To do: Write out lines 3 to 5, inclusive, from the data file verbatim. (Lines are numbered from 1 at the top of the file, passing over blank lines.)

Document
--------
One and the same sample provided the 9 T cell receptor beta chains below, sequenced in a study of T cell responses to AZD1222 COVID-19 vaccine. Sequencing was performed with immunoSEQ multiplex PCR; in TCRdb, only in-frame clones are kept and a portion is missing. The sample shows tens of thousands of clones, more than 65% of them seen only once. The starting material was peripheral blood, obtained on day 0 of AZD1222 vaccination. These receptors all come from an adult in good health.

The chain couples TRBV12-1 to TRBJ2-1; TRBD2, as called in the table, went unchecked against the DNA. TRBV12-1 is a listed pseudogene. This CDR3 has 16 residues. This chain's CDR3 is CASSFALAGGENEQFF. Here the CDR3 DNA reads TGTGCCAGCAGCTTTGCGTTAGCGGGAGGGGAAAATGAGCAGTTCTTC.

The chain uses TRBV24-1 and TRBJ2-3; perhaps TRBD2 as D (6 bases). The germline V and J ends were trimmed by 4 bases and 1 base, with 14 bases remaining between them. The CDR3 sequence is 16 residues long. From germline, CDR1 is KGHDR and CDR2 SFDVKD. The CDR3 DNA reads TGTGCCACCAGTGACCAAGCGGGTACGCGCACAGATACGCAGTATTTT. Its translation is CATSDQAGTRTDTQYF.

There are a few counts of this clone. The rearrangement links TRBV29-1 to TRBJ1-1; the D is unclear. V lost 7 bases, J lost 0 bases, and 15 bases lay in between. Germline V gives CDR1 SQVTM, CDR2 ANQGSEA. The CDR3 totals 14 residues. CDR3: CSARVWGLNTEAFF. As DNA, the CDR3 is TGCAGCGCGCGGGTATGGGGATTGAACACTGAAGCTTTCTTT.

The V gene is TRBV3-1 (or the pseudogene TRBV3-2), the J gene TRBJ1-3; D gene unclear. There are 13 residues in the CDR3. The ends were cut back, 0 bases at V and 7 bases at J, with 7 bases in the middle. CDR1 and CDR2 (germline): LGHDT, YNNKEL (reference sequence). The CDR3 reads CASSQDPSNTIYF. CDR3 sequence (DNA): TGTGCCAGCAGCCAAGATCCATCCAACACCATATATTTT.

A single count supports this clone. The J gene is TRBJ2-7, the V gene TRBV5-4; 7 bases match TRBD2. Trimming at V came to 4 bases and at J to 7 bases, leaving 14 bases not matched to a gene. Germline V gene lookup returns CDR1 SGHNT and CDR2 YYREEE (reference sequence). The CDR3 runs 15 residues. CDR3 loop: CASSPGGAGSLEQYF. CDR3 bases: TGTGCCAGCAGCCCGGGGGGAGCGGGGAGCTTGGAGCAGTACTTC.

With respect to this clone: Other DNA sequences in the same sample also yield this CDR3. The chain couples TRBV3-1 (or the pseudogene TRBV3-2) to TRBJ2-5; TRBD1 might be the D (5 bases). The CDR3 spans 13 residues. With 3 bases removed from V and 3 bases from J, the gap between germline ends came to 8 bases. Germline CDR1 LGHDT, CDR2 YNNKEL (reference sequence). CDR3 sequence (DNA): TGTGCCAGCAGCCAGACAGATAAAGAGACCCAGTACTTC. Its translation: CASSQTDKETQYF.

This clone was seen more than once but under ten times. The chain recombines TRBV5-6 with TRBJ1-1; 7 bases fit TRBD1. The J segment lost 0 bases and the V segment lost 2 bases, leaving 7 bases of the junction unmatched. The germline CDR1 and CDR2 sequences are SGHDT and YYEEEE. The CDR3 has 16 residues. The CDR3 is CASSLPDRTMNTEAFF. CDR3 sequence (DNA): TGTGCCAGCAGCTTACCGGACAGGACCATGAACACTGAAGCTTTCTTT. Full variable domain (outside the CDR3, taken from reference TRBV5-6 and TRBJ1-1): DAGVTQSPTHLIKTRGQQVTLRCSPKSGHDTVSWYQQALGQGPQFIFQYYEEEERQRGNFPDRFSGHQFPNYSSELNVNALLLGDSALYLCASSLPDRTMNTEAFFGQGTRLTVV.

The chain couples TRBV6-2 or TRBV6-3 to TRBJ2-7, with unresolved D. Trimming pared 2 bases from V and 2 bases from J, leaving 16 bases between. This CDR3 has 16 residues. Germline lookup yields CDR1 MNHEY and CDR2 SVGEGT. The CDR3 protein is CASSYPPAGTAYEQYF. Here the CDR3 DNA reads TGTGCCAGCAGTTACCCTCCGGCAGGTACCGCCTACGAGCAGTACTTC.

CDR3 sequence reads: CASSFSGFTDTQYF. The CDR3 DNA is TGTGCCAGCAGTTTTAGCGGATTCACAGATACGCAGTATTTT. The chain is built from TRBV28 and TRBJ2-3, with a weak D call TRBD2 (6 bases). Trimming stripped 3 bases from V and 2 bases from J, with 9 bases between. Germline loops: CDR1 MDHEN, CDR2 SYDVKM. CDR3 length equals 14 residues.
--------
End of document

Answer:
The chain uses TRBV24-1 and TRBJ2-3; perhaps TRBD2 as D (6 bases). The germline V and J ends were trimmed by 4 bases and 1 base, with 14 bases remaining between them. The CDR3 sequence is 16 residues long. From germline, CDR1 is KGHDR and CDR2 SFDVKD. The CDR3 DNA reads TGTGCCACCAGTGACCAAGCGGGTACGCGCACAGATACGCAGTATTTT. Its translation is CATSDQAGTRTDTQYF.

There are a few counts of this clone. The rearrangement links TRBV29-1 to TRBJ1-1; the D is unclear. V lost 7 bases, J lost 0 bases, and 15 bases lay in between. Germline V gives CDR1 SQVTM, CDR2 ANQGSEA. The CDR3 totals 14 residues. CDR3: CSARVWGLNTEAFF. As DNA, the CDR3 is TGCAGCGCGCGGGTATGGGGATTGAACACTGAAGCTTTCTTT.

The V gene is TRBV3-1 (or the pseudogene TRBV3-2), the J gene TRBJ1-3; D gene unclear. There are 13 residues in the CDR3. The ends were cut back, 0 bases at V and 7 bases at J, with 7 bases in the middle. CDR1 and CDR2 (germline): LGHDT, YNNKEL (reference sequence). The CDR3 reads CASSQDPSNTIYF. CDR3 sequence (DNA): TGTGCCAGCAGCCAAGATCCATCCAACACCATATATTTT.